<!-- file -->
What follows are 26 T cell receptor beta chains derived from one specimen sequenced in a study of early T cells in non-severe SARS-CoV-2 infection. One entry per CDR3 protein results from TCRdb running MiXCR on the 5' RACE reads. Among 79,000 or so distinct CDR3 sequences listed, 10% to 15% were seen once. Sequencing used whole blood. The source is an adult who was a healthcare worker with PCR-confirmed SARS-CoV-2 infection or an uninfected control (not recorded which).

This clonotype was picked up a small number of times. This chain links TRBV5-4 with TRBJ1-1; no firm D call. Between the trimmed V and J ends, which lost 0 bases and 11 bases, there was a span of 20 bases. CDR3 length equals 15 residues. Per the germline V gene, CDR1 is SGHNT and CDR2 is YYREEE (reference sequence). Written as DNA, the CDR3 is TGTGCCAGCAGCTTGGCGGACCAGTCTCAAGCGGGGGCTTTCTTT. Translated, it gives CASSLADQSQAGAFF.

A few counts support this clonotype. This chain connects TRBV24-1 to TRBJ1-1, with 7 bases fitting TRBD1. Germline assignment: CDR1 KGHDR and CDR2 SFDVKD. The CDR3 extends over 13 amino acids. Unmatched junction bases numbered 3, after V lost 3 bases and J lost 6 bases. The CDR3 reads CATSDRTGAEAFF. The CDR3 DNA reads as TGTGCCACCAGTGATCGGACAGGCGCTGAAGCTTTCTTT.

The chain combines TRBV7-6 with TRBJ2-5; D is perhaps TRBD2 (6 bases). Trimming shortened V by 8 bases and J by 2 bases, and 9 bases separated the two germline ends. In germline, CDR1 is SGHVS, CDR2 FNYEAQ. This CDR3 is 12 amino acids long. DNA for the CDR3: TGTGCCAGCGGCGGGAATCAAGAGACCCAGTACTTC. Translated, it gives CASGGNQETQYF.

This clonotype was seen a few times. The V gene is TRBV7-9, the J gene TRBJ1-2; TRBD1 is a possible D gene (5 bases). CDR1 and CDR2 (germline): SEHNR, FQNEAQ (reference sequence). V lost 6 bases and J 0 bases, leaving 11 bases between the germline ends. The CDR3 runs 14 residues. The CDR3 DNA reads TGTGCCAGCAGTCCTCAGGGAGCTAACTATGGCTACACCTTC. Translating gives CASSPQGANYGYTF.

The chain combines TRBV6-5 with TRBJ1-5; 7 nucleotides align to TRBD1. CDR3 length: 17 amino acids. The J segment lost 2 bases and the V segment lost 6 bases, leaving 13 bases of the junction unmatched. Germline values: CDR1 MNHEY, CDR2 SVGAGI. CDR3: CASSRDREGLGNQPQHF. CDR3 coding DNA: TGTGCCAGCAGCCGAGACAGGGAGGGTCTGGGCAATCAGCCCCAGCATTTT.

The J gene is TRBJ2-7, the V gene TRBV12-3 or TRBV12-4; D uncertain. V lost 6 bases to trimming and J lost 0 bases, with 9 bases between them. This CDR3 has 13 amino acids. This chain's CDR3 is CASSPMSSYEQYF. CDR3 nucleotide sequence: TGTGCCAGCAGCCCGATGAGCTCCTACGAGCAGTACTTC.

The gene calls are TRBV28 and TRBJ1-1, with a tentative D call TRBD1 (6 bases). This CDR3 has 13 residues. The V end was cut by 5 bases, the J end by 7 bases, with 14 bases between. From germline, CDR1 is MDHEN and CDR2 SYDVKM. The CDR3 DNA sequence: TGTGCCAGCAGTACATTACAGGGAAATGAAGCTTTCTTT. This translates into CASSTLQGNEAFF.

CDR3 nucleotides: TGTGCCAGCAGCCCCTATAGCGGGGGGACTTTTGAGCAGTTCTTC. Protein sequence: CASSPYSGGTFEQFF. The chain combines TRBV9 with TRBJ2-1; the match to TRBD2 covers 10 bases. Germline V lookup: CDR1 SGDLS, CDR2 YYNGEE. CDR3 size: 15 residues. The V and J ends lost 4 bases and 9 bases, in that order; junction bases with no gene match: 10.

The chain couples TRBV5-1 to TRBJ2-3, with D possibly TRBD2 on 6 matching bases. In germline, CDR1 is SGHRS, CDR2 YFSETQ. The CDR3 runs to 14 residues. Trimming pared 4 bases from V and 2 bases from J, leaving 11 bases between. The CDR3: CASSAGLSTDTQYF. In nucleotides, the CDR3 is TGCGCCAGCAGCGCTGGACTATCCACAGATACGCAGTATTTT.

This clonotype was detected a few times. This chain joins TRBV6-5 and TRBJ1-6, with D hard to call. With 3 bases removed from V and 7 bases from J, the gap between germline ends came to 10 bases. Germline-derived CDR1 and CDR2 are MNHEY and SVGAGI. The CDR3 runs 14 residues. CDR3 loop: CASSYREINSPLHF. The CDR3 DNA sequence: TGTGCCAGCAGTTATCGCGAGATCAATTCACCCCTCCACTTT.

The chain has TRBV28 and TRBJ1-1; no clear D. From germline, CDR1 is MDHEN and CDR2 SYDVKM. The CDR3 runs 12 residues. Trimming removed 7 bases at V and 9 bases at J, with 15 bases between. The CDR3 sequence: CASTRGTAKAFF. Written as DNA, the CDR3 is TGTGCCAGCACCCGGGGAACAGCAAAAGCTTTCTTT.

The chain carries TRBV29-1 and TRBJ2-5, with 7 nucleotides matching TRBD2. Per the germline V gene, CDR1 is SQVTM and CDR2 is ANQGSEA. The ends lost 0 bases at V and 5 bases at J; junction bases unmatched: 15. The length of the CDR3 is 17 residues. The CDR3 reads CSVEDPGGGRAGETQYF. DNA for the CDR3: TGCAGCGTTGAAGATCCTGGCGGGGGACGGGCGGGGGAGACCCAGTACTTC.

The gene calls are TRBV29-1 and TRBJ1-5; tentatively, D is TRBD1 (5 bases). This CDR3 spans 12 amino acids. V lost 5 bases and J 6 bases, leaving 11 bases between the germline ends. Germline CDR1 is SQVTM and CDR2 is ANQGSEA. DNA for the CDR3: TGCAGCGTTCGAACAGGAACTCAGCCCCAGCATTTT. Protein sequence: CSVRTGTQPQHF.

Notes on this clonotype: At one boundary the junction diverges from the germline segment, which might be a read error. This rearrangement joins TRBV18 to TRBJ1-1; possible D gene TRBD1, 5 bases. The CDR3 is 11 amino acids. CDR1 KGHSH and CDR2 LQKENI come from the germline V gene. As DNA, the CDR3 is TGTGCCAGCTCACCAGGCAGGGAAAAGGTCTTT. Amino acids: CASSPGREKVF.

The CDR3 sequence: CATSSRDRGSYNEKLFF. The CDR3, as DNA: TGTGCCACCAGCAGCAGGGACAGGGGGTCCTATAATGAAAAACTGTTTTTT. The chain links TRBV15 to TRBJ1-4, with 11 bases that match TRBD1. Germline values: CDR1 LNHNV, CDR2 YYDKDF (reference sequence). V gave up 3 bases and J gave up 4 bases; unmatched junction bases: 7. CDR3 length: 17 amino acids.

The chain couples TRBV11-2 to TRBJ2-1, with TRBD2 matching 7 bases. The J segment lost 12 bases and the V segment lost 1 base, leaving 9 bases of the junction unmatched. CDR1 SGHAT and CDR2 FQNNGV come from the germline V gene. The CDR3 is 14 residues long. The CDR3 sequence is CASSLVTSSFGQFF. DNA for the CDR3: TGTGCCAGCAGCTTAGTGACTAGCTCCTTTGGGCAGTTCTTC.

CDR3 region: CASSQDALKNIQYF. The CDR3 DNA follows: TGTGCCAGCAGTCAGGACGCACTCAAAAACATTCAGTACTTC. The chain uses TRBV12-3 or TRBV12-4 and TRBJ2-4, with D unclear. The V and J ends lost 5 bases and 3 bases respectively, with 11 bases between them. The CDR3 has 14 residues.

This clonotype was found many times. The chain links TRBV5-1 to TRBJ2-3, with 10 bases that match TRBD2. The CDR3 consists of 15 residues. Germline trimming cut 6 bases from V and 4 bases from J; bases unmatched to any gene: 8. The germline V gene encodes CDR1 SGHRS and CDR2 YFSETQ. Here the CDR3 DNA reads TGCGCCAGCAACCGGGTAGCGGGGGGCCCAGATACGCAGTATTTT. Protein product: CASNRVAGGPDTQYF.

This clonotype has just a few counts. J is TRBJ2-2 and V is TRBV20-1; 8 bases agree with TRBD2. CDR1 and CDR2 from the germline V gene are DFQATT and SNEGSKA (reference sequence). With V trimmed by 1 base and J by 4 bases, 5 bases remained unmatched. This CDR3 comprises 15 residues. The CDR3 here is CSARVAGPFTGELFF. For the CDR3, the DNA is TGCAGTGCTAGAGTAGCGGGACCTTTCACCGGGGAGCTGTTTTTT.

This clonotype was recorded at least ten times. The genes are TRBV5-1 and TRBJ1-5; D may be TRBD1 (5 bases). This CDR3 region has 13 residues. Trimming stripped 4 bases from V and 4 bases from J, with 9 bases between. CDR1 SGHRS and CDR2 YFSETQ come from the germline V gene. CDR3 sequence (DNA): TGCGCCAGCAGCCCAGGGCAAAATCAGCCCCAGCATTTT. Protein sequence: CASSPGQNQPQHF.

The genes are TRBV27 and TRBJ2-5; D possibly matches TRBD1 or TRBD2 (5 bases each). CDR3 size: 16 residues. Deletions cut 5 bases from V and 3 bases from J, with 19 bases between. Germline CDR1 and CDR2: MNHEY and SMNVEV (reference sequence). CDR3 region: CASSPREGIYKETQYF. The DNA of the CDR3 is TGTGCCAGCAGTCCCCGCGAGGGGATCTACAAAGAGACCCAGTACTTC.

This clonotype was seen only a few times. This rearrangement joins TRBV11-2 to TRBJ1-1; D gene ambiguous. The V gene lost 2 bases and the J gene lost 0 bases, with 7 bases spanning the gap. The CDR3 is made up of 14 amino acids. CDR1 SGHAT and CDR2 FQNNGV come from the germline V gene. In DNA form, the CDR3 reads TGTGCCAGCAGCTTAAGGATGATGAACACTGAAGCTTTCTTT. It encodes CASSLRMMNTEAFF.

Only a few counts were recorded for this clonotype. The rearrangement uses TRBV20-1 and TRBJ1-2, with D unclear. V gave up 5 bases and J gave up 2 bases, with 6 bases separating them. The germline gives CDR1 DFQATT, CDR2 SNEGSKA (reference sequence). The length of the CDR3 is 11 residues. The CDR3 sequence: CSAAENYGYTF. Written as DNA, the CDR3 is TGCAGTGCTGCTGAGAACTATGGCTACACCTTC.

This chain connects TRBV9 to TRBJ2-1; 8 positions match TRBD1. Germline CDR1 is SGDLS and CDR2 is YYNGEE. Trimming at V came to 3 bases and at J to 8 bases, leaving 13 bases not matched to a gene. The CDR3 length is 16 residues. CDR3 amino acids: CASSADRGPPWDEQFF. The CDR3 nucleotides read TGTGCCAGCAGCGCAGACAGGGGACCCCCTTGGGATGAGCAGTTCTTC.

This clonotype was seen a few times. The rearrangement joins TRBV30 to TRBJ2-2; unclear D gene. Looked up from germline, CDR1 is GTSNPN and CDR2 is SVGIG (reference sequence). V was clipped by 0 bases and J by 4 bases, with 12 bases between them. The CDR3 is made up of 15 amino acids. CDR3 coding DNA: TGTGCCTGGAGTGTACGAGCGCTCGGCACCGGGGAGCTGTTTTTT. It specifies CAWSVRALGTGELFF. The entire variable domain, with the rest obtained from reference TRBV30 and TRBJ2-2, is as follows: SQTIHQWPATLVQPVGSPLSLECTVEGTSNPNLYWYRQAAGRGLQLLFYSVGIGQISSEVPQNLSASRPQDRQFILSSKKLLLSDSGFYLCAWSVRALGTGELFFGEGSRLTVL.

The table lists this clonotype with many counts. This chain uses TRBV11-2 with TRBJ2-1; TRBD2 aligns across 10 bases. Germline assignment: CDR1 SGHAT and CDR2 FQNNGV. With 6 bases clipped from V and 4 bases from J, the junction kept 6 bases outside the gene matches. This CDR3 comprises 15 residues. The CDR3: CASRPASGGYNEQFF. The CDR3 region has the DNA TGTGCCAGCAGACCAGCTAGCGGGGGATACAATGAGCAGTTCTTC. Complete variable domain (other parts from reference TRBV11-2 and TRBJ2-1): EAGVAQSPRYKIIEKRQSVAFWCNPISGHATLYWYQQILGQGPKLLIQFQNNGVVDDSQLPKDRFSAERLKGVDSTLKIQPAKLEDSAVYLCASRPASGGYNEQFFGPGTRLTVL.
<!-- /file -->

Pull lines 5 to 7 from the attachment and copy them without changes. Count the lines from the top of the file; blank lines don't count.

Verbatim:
This clonotype was seen a few times. The V gene is TRBV7-9, the J gene TRBJ1-2; TRBD1 is a possible D gene (5 bases). CDR1 and CDR2 (germline): SEHNR, FQNEAQ (reference sequence). V lost 6 bases and J 0 bases, leaving 11 bases between the germline ends. The CDR3 runs 14 residues. The CDR3 DNA reads TGTGCCAGCAGTCCTCAGGGAGCTAACTATGGCTACACCTTC. Translating gives CASSPQGANYGYTF.

The chain combines TRBV6-5 with TRBJ1-5; 7 nucleotides align to TRBD1. CDR3 length: 17 amino acids. The J segment lost 2 bases and the V segment lost 6 bases, leaving 13 bases of the junction unmatched. Germline values: CDR1 MNHEY, CDR2 SVGAGI. CDR3: CASSRDREGLGNQPQHF. CDR3 coding DNA: TGTGCCAGCAGCCGAGACAGGGAGGGTCTGGGCAATCAGCCCCAGCATTTT.

The J gene is TRBJ2-7, the V gene TRBV12-3 or TRBV12-4; D uncertain. V lost 6 bases to trimming and J lost 0 bases, with 9 bases between them. This CDR3 has 13 amino acids. This chain's CDR3 is CASSPMSSYEQYF. CDR3 nucleotide sequence: TGTGCCAGCAGCCCGATGAGCTCCTACGAGCAGTACTTC.